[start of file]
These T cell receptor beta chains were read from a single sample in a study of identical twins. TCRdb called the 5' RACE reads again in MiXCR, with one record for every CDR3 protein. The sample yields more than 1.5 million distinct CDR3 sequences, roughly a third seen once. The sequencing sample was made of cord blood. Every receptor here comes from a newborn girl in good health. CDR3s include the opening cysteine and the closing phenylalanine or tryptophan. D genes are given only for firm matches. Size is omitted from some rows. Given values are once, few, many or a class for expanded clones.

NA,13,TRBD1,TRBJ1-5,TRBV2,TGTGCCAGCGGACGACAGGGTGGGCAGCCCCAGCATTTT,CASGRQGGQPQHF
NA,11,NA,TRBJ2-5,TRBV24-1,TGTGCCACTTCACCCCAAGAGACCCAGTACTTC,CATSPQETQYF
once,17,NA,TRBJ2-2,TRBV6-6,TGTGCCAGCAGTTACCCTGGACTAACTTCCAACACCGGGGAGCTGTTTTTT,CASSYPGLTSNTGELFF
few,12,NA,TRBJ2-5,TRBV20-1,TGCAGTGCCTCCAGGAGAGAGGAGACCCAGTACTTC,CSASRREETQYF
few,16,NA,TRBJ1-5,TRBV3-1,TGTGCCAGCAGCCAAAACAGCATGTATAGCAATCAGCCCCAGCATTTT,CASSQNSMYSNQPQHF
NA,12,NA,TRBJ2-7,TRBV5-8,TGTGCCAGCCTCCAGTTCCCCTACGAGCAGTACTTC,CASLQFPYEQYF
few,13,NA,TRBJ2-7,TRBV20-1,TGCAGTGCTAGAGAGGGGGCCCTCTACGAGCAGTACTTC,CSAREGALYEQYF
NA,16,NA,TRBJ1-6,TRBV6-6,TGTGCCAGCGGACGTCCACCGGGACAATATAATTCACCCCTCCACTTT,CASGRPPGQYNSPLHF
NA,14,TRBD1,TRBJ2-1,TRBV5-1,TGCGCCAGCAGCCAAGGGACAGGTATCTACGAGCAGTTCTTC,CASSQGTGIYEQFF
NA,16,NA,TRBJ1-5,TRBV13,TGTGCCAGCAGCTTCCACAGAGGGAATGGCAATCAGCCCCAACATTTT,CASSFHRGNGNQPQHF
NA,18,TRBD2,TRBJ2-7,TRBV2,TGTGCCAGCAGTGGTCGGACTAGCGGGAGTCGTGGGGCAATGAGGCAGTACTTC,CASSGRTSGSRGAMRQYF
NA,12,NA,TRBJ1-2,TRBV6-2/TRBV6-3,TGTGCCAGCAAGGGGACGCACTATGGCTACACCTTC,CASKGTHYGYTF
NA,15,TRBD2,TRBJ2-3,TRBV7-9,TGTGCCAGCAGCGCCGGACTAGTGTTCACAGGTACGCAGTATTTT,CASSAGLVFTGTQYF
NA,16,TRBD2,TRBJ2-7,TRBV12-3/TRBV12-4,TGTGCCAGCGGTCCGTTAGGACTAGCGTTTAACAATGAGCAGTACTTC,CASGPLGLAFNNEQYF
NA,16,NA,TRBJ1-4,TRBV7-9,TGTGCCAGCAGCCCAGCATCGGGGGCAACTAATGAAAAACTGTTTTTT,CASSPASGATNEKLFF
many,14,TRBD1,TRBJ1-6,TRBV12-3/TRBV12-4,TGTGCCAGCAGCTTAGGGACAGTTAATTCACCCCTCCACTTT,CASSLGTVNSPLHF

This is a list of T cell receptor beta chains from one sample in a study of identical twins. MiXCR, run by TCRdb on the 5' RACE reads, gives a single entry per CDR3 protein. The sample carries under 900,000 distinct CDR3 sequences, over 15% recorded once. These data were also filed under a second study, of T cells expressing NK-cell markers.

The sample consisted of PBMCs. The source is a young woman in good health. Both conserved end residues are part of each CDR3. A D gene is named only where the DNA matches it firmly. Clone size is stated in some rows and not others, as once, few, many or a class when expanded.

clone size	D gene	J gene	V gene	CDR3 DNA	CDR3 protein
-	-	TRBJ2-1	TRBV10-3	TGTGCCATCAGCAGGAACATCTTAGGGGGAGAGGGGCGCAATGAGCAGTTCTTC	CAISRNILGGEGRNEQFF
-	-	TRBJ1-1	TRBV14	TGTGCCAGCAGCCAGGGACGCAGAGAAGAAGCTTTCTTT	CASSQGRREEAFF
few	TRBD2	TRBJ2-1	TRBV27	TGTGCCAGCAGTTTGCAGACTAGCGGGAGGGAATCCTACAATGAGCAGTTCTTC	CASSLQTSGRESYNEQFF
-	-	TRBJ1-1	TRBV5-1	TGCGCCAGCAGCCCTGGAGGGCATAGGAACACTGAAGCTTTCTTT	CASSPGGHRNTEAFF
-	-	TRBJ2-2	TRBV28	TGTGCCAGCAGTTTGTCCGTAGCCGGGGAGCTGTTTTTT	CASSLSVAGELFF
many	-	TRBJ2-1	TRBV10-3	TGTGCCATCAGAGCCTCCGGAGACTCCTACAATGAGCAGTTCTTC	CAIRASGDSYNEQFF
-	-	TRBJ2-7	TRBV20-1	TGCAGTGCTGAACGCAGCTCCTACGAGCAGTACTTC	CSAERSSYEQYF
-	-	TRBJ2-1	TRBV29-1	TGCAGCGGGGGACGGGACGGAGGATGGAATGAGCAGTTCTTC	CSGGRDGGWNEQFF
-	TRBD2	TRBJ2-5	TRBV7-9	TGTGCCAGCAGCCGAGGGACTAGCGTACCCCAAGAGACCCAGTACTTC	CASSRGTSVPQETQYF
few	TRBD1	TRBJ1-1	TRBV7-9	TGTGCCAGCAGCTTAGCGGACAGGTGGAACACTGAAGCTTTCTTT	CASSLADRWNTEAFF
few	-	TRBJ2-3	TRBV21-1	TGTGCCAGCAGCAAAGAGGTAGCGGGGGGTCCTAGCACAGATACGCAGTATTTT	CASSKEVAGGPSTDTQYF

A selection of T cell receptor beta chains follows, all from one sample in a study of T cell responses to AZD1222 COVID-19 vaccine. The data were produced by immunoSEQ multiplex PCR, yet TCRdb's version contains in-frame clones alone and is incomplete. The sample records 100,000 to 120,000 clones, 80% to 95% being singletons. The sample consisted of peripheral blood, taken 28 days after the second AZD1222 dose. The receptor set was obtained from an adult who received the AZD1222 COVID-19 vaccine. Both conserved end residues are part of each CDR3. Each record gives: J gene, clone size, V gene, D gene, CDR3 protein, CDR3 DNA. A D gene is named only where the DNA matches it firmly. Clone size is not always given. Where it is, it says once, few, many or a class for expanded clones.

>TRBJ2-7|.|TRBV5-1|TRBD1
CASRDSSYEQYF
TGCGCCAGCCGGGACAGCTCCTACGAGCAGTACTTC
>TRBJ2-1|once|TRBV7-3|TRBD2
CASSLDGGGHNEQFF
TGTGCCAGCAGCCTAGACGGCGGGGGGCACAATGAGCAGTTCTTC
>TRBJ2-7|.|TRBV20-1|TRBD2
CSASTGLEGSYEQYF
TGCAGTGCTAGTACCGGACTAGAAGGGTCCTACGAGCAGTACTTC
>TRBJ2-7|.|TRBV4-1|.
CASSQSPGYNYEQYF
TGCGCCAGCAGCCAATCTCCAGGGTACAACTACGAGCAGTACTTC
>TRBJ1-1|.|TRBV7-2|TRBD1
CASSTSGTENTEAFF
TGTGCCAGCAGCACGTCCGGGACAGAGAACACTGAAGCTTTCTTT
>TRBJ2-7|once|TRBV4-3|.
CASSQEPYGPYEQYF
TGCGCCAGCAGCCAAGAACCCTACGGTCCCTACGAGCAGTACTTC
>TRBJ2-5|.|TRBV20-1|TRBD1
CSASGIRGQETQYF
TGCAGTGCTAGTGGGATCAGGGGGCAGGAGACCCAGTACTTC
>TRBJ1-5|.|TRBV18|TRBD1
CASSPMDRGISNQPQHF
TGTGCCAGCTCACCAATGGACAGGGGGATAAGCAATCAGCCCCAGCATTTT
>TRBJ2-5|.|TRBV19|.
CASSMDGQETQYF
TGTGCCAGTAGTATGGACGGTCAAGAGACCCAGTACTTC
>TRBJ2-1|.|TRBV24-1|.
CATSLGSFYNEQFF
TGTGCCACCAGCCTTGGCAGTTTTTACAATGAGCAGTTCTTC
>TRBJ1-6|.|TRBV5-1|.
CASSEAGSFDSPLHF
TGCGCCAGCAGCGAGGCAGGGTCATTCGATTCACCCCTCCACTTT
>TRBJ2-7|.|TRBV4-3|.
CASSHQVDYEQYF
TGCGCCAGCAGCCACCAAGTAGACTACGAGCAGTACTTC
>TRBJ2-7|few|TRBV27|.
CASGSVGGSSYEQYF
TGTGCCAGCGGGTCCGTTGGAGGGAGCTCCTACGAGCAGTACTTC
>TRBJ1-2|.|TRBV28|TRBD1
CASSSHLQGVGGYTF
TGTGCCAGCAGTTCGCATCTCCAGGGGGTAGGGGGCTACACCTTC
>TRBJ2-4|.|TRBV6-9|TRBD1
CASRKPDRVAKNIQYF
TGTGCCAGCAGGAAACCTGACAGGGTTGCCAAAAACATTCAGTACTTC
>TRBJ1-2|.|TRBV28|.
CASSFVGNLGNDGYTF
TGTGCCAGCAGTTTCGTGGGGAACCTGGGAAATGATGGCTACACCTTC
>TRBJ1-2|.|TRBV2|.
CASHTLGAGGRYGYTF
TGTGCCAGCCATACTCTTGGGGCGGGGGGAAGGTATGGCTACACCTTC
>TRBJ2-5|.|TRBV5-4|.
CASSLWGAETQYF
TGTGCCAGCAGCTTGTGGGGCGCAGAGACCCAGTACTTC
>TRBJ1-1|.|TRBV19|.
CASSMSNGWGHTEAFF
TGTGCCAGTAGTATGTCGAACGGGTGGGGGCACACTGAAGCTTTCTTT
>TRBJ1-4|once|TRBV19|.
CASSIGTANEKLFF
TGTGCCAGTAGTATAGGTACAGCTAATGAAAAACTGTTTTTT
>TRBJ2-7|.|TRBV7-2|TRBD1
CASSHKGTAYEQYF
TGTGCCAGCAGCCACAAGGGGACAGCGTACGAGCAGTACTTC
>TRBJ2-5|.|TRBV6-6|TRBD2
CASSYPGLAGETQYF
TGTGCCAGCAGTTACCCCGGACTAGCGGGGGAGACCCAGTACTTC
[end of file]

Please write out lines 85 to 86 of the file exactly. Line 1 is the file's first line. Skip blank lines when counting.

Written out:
CASSLWGAETQYF
TGTGCCAGCAGCTTGTGGGGCGCAGAGACCCAGTACTTC